Equitable computer science training in Sri Lanka, as well as around the world, is essential for personal empowerment, economic development, and global competitiveness in the challenges of the digital age.
Made possible by a Diversity and Inclusion (D&I) Grant from the IEEE Computer Society, the You Belong in CS (UBCS) program represents the belief that everyone, regardless of their background, gender, or location deserves an equal opportunity to thrive in the world of computer science and technology.
Project leader Chamika Sudusinghe and IEEE teams throughout Sri Lanka have instituted a program that represents their lasting commitment to equitable education, fosters community, and promotes gender diversity in the technology field.
“UBCS is more than a project; it’s a manifestation of my core values and aspirations,” Sudusinghe said.
The STEM workshop series
Part of the UBCS program, the immersive STEM workshop series is geared toward high school students in rural Sri Lanka, including the Polonnaruwa, Badulla, Gampaha, and Galle regions. More than 300 students received hands-on training with MicroBit & Maqueen kits that enabled them to build robots, participate in interactive projects, and conduct experiments.
The students, Sudusinghe said, viewed these efforts not just as an academic pursuit but as inspiring, potentially life-changing experiences, where no dream was too big. “The workshops became a beacon of hope, illuminating the dreams of students who had long yearned for opportunities. Their faces lit up as they grasped the potential of MicroBit kits,” he said.
Structured like a competition, teams composed of three members—each with two women—were faced with identifying and developing innovative technological solutions to address the challenges faced by Sri Lanka’s farming communities.
Winning teams created technological solutions for issues including soil monitoring and fertilizer application, greenhouse monitoring and control, and smart farming based on the Internet of Things (IoT).
“Code with WIE 2022 empowered students to make a tangible impact by combining technology and agriculture, ultimately contributing to a more sustainable future while championing the role of women in technology,” Sudusinghe said.
In a third project, UBCS supported IEEE Education Week Sri Lanka to successfully organize a STEM exhibition and a seminar on higher education pathways for students. This was a two-day celebration that highlighted the education resources, programs, and opportunities that IEEE can provide to learners.
The first day of the program focused on opportunities beyond the classroom and what it takes to become successful in technology. Day 2 brought featured speakers and panels with experts discussing their experiences and the future of the industry.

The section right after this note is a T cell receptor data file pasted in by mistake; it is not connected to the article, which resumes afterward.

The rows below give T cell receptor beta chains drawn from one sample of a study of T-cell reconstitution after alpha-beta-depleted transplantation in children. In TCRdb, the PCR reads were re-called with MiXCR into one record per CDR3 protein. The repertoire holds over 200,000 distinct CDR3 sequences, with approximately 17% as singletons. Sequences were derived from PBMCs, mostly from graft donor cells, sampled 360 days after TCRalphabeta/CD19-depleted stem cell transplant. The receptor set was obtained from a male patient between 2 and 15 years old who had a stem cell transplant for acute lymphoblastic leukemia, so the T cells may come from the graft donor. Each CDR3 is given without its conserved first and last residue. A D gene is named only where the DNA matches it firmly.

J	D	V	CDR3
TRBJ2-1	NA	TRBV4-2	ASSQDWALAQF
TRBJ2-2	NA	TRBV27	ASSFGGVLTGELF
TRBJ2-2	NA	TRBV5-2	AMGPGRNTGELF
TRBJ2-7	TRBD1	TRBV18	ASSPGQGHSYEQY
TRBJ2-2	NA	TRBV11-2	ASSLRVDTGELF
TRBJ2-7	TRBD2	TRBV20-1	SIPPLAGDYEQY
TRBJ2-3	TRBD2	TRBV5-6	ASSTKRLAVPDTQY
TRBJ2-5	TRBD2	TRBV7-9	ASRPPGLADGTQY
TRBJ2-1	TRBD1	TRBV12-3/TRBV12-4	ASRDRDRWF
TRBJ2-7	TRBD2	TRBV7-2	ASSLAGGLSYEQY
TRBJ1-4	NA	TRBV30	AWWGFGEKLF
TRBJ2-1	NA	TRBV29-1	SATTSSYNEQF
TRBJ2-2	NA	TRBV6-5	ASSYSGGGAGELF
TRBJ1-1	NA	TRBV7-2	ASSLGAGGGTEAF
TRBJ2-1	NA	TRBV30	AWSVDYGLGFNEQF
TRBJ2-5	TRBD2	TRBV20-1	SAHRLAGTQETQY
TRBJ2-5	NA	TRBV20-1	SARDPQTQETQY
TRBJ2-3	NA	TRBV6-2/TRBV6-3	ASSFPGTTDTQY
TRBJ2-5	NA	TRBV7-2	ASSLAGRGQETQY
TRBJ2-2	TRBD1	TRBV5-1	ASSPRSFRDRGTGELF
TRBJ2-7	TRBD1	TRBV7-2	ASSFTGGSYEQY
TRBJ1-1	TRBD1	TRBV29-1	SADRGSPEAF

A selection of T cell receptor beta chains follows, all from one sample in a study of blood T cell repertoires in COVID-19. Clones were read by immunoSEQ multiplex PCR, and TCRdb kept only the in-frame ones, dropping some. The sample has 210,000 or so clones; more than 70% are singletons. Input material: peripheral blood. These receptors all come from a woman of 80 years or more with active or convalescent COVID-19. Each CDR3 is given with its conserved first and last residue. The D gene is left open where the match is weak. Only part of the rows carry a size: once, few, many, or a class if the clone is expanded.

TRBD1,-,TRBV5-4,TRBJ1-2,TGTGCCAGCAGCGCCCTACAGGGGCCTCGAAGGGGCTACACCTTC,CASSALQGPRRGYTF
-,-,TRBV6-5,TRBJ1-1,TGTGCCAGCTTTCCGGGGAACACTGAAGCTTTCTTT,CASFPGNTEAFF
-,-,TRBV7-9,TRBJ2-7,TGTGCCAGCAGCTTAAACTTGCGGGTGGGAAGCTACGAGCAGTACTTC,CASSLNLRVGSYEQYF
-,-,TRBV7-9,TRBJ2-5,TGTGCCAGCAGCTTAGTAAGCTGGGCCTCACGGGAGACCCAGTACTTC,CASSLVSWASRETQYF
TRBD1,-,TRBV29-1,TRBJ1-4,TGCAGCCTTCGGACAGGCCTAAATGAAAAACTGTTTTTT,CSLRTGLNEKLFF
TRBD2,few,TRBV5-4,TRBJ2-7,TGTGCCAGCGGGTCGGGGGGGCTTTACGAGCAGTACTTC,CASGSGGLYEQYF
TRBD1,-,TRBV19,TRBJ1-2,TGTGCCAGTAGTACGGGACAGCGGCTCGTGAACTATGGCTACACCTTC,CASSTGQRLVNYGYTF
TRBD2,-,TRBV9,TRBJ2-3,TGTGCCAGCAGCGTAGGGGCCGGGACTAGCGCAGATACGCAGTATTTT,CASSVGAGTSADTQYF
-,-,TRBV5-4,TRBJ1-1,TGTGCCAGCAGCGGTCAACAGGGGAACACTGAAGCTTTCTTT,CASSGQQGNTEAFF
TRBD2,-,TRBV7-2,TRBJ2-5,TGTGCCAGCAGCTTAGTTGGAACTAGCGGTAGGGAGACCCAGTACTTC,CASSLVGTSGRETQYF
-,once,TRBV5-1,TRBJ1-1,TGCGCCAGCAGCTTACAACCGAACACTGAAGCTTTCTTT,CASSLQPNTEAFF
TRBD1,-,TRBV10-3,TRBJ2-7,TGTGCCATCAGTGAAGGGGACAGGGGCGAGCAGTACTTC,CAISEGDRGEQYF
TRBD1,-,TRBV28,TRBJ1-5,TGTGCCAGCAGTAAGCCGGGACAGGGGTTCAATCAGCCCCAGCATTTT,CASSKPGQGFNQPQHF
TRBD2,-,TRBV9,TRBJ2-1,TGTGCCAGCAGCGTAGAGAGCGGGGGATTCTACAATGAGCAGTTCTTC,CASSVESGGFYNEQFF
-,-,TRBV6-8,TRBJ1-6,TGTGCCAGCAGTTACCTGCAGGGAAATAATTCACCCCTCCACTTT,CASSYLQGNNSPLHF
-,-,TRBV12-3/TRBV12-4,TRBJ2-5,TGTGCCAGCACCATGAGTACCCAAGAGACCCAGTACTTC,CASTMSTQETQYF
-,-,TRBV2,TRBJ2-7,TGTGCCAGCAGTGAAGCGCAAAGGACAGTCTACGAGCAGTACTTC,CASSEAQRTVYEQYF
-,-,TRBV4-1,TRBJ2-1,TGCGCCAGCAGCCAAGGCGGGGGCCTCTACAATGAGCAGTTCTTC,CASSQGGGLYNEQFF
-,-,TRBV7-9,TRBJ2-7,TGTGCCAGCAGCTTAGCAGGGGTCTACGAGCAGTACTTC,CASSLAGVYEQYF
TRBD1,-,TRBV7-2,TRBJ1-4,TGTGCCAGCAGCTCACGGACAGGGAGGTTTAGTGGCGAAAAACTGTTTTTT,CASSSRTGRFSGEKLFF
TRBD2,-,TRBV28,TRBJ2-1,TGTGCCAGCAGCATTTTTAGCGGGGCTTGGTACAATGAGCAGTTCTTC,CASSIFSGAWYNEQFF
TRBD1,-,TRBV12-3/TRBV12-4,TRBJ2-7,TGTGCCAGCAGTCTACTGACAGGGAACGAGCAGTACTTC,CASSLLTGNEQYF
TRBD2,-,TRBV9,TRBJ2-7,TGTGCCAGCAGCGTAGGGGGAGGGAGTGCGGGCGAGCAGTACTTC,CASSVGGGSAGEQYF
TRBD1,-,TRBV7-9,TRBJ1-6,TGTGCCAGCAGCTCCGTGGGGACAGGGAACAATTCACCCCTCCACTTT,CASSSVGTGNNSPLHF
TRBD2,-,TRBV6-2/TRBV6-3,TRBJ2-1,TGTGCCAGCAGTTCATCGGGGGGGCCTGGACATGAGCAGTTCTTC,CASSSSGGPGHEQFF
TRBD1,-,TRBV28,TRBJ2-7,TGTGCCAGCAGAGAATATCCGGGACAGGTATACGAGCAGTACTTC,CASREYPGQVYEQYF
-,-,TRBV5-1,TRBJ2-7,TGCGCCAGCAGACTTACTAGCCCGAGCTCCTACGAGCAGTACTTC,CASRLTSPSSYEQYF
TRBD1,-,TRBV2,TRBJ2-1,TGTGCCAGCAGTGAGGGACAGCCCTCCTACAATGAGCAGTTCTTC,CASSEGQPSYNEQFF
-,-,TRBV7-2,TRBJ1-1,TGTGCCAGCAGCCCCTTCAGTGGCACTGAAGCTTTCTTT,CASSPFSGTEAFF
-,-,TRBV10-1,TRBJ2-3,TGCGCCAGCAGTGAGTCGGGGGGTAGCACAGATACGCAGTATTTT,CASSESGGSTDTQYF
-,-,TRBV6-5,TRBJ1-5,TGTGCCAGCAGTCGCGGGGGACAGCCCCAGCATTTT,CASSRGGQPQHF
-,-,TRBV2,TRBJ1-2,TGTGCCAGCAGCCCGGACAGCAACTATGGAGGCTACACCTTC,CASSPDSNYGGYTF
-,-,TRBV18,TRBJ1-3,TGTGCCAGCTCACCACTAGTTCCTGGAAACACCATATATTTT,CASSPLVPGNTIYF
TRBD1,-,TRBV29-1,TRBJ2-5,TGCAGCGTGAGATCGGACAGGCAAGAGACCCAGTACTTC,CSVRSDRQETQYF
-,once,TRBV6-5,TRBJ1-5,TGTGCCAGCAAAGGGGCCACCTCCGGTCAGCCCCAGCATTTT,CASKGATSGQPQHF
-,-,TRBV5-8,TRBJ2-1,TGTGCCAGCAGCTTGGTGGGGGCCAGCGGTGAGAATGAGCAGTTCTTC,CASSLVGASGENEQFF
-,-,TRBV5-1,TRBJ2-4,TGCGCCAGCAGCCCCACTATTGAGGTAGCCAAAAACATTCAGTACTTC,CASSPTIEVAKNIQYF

Growing Sri Lankan participation
With the goal of each of these events to expand diversity and inclusion in computer science, a measure of success came in the form of an increase in student IEEE chapters, Sudusinghe said. Prior to the UCBS workshops and programs, only seven Computer Society Student Branch chapters were established within IEEE Sri Lanka. However, after these events, the number of student branch chapters increased to 12. New chapters were established at the University of Vavuniya, Sabaragamuwa University of Sri Lanka, University of Ruhuna, National School of Business Management, and Gen. Sir John Kotelawala Defence University.
In addition, events like the one held by IEEE Adaharaya helped to fuel interest in the Computer Society community. In collaboration with the IEEE Sri Lanka Section Student Activities Committee, the IEEE Sri Lanka Section Computer Society Chapter organized an awareness program about the IEEE Computer Society to inspire universities to establish Computer Society student branch chapters. The program concluded with the participation of more than 1,500 students across 21 universities.
Sudusinghe expects the momentum generated by UBCS will lead to the establishment of additional IEEE Computer Society Student Branch Chapters by the end of 2023, and that the effects of the endeavor will continue to inspire students.
“Project UBCS was executed with remarkable success, not only achieving its intended objectives but also forging valuable collaborations,” he said. “Also, collaboration has been key; when we collaborate with other organizations that share similar visions and objectives, we have the potential to surpass our targets and create an even more profound positive impact on society.”
Others involved with the project concurred. “The financial support graciously provided by the IEEE Computer Society played a pivotal role in enabling the widespread sharing of knowledge and expertise. This support has been instrumental in achieving our outreach goals and strengthening the presence of the IEEE Computer Society across the country,” Mohamed Shakeel, Chair, IEEE Adaharaya, said.
“I extend heartfelt gratitude to the IEEE Computer Society Diversity & Inclusion Fund for their pivotal support in Code with WIE 2022. This event not only empowered young women in technology but also opened up an environment for them to develop smart technological solutions for sustainable agriculture. The support elevated the competition’s quality, offering invaluable resources and mentorship. It was a beacon of hope, nurturing the dreams of young women in technology,” Dr. Akila Wijethunge, Chair, IEEE Sri Lanka Section WIE Affinity Group 2022 said.